If your company is like most, about 10 percent of your total budget goes to business-related travel, and ineffective management of an expense that large can have significant negative effect on cash flow. But you may find that a large portion of expense outlays is spent in ways that violate company expense policies.
Depending on how often they travel, at least 34 percent of active business travelers go off-plan when it comes to adhering to their company's travel expense policy, and about half don't understand the policy at all. Regardless of why they're not following policy, it's up to you to make sure that they know why accurate expense reporting is important, and how you can make it easier for them.
Changes in Expense Reporting
The latest in smartphone expense reporting apps and mobile-optimized web portal software can only help so much if you don't have a viable corporate travel policy. If you have clear policies that are effectively communicated, you can find greater compliance.
It's critical that policies be both easy to understand and comprehensive, especially because the Internal Revenue Service rules about what business travel costs can be deducted as expenses are complex and numerous. For instance, according to the IRS, expenses are only deductible when an employee travels away from home to do more than a day's worth of work and is required to stay overnight. However, simply defining what will be considered “home" requires a lengthy paragraph. Given the complexity of the tax code, employees are unlikely to intuitively grasp how expenses need to be handled, unless they have clear instruction.
But before your businesses can efficiently track expenses, improve expense reporting, and improve cash flow, your employees need good travel expense reporting policies.
Creating a Good Travel Expense Policy
Make sure your policy will produce the records that you need. You'll need employees to save and provide actual receipts, canceled checks, and other documents that show expenses. You will also need dates and explanations for items such as travel costs, meals, and entertainment to support a deduction. Know exactly what you need and specify it, but don't ask for more than that. You don't want to burden employees with pointless paperwork.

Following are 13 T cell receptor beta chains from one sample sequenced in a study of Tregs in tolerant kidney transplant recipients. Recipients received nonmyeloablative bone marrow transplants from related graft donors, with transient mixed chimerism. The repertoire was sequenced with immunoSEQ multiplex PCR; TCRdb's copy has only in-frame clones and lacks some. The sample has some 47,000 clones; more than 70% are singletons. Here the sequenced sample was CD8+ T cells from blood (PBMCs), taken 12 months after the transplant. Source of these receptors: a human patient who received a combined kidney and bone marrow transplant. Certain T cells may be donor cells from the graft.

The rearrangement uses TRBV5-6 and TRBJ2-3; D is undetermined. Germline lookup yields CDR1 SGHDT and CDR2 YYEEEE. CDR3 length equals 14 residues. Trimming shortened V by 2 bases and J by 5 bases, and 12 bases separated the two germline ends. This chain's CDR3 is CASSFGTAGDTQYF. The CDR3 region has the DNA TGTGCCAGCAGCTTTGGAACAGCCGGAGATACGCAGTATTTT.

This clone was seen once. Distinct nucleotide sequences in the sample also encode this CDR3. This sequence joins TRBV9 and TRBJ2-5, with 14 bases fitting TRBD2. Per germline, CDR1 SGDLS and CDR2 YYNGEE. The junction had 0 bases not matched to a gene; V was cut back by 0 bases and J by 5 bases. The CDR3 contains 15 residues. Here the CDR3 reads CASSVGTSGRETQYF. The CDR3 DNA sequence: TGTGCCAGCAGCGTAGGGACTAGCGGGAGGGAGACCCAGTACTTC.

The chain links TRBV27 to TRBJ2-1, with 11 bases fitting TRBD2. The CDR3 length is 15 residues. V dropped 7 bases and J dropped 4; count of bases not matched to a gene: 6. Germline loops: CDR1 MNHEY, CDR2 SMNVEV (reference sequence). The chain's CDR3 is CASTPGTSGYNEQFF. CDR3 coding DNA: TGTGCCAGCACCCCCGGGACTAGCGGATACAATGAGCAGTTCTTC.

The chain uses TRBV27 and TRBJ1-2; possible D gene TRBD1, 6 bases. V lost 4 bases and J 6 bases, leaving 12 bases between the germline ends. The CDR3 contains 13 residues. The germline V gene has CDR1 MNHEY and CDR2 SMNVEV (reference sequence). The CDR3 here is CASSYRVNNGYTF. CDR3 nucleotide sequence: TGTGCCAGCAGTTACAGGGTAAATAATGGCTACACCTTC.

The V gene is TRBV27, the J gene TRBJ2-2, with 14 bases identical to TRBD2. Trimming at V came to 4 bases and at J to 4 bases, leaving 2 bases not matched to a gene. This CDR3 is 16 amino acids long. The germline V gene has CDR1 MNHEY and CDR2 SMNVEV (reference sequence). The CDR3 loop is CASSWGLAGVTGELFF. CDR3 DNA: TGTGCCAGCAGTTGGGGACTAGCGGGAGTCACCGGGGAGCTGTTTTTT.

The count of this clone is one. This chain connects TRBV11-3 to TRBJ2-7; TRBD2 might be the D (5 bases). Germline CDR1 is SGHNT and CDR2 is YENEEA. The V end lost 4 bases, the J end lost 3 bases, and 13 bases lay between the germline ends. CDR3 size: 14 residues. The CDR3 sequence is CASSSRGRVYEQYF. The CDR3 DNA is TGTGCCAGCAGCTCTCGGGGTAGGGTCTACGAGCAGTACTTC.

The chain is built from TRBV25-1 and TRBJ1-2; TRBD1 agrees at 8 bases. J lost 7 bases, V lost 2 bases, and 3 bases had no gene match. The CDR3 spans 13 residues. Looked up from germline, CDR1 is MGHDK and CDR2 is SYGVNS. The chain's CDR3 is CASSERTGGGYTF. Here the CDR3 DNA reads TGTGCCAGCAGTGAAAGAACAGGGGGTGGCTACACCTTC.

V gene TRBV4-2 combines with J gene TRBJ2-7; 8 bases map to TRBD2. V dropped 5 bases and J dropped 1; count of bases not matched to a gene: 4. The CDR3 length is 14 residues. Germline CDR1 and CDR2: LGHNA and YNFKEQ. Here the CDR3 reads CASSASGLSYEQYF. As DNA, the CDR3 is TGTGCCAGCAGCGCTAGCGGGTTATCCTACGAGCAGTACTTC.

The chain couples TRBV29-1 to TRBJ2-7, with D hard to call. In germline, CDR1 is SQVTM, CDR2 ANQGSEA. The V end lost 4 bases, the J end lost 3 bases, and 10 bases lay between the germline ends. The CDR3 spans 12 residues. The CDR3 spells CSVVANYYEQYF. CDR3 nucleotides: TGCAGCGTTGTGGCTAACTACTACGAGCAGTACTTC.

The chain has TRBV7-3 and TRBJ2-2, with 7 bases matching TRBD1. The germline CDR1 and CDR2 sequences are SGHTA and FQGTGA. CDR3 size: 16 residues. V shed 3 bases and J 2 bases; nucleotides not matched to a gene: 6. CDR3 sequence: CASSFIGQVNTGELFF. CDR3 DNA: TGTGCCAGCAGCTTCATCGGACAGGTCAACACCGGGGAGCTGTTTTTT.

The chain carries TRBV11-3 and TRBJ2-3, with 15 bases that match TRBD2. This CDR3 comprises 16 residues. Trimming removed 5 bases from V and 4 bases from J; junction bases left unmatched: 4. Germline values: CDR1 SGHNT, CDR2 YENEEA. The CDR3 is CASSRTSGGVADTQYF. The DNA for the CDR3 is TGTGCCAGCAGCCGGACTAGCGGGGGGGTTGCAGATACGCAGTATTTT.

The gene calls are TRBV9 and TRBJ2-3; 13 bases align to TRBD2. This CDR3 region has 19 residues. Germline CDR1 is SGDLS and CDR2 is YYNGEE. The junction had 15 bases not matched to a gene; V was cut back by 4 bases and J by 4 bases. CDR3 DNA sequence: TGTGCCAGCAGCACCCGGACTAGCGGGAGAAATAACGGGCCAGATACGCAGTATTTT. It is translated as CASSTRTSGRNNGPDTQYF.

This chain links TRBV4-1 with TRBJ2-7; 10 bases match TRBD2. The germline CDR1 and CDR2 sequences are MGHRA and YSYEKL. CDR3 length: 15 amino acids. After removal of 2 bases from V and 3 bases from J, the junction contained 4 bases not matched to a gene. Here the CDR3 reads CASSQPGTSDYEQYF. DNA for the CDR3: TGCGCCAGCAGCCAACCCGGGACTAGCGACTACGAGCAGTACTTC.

Use simple, plain language. The easier your policy is to read and understand, the more likely it is to be followed. Make sure the policy is widely communicated to anyone who might need it, and include training sessions, if necessary.
Reimburse all employees equally for equal expenses, and be sure to use common sense. It's okay to have some regional variations, but there should not be one rule for executives and other for line workers. And be sure to do it quickly. Making employees wait for expense reimbursements breeds resentment, damages compliance, and makes it harder to track and manage expenses and cash flow.
Check Your Processes
Periodically audit expenses and make sure you're not missing or miscategorizing any important deductions. See that your employees are being reimbursed fairly, fully, and quickly, and make sure there are no inefficiencies in the process. If an audit reveals opportunities to improve your expense reporting, take advantage of them. Leaks in the process can cost you money, and you should always be fixing them.
While technology can help enormously in improving the transparency, efficiency, and speed of tracking expenses and reimbursing employees, it's not enough to have the latest devices and software unless you also have a robust company expense policy in place. With that help, efficiently managing travel expenses can have a meaningful positive impact on your all-important cash flow.
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